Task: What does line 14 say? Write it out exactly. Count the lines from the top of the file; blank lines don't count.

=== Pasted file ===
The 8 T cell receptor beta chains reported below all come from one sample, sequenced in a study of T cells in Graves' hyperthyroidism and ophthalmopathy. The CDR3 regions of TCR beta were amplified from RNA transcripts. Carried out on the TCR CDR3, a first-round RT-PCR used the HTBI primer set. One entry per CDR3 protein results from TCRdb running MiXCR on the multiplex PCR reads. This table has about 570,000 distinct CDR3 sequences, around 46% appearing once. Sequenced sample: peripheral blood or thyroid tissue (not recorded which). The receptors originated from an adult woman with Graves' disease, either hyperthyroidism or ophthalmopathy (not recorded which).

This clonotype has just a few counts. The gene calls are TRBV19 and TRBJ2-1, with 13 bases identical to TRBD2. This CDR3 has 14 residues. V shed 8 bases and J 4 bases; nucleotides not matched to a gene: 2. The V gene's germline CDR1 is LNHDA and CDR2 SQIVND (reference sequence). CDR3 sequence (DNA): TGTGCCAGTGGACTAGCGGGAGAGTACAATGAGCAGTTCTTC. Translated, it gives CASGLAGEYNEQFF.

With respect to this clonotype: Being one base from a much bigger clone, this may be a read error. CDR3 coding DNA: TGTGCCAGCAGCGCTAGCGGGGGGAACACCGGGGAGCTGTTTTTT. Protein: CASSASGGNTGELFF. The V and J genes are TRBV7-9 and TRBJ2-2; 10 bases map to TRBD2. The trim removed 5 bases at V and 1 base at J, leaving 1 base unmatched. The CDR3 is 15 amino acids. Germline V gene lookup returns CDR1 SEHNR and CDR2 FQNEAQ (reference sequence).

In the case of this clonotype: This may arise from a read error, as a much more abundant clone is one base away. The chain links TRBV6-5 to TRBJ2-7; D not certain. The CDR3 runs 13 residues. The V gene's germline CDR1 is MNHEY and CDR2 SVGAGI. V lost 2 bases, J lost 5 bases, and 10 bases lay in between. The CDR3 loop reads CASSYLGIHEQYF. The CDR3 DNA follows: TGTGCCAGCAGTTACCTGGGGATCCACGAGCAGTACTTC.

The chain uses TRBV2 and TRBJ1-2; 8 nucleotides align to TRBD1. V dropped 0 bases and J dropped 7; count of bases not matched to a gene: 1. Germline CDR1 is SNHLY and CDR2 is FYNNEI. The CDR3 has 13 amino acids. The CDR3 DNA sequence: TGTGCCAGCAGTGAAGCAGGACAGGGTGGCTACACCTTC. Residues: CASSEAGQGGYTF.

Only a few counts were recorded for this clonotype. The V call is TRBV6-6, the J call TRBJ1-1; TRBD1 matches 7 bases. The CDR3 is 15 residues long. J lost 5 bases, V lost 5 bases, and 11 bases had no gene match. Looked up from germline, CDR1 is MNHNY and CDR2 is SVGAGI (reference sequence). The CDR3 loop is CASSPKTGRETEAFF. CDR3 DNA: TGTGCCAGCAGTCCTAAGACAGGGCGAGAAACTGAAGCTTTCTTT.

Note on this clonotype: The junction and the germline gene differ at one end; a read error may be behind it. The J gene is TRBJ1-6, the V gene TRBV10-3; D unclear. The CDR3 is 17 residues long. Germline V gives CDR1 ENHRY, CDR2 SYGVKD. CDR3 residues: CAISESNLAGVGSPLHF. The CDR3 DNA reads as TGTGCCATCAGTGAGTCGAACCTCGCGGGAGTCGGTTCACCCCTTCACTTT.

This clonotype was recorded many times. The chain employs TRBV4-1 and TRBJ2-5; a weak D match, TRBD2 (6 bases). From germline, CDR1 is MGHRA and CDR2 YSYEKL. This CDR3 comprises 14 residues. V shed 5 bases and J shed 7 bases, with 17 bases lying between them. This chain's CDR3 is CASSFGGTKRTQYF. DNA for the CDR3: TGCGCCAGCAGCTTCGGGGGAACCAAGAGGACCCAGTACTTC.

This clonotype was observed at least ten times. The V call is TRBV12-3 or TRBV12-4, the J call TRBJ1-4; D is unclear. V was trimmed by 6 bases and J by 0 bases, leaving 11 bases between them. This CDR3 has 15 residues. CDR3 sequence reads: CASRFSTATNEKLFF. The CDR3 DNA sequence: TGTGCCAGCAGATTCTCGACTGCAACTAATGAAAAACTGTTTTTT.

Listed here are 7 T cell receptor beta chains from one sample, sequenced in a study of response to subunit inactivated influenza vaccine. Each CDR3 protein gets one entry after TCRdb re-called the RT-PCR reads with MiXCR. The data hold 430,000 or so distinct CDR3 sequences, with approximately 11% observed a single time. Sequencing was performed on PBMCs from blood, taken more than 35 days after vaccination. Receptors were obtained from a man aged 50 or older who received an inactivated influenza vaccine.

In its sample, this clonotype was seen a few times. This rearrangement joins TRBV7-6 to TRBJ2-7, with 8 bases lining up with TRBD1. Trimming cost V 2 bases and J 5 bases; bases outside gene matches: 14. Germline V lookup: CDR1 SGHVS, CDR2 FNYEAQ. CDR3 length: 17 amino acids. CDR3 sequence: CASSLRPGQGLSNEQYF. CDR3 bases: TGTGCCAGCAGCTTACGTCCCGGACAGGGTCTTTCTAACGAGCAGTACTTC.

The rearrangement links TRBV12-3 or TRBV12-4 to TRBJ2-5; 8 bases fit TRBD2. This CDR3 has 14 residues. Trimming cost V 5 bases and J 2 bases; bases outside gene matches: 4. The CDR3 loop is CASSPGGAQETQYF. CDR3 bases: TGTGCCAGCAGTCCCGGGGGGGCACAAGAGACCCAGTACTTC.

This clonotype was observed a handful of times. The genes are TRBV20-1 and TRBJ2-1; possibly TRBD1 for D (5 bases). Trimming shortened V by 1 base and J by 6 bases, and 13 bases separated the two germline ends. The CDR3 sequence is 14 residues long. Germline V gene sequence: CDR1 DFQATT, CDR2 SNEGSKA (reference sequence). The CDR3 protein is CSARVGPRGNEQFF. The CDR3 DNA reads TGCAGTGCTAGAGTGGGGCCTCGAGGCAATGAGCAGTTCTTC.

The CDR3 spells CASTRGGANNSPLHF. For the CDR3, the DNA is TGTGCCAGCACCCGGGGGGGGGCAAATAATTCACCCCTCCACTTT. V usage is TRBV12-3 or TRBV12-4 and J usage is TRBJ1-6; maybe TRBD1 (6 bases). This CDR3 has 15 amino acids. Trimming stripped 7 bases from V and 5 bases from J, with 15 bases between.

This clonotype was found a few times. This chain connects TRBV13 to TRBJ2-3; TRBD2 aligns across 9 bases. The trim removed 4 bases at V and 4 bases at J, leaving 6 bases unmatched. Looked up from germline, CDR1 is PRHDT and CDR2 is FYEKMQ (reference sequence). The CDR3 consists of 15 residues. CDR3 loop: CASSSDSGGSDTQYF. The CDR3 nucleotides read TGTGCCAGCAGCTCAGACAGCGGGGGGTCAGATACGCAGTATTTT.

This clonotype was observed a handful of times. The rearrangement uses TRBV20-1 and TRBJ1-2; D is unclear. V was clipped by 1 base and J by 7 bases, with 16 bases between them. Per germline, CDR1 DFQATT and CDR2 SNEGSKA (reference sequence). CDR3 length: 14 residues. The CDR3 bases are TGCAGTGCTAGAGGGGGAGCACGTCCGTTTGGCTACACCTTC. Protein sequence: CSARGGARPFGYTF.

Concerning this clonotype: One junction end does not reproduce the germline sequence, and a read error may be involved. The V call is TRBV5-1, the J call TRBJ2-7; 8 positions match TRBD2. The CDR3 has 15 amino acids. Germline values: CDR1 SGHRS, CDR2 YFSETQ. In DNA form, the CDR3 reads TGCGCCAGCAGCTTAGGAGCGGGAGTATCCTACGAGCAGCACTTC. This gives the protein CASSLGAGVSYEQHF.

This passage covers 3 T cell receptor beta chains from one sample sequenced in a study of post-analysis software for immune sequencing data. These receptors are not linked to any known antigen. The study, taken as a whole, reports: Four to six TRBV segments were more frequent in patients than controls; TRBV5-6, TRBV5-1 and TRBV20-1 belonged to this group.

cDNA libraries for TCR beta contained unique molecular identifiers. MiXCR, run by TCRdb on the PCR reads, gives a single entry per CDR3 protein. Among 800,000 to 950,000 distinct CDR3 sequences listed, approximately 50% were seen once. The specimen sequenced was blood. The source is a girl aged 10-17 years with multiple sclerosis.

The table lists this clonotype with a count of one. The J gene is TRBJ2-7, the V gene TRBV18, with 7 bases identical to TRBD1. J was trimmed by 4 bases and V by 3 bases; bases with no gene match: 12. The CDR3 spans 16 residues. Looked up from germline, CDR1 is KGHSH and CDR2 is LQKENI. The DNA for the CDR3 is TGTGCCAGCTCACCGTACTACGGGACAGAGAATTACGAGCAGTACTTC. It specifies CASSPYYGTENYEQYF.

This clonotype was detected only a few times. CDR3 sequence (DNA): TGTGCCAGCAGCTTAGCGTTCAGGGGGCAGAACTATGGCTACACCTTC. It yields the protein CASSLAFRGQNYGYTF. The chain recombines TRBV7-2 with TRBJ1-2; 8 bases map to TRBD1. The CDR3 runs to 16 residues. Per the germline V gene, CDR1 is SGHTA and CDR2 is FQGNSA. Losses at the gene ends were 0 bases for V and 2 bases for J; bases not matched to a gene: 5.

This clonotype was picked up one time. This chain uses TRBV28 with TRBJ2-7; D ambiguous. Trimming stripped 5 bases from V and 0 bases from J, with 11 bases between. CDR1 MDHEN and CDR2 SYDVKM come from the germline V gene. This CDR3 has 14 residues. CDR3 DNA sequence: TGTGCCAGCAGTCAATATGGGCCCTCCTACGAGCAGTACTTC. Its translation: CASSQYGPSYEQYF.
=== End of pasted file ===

The CDR3 spells CASTRGGANNSPLHF. For the CDR3, the DNA is TGTGCCAGCACCCGGGGGGGGGCAAATAATTCACCCCTCCACTTT. V usage is TRBV12-3 or TRBV12-4 and J usage is TRBJ1-6; maybe TRBD1 (6 bases). This CDR3 has 15 amino acids. Trimming stripped 7 bases from V and 5 bases from J, with 15 bases between.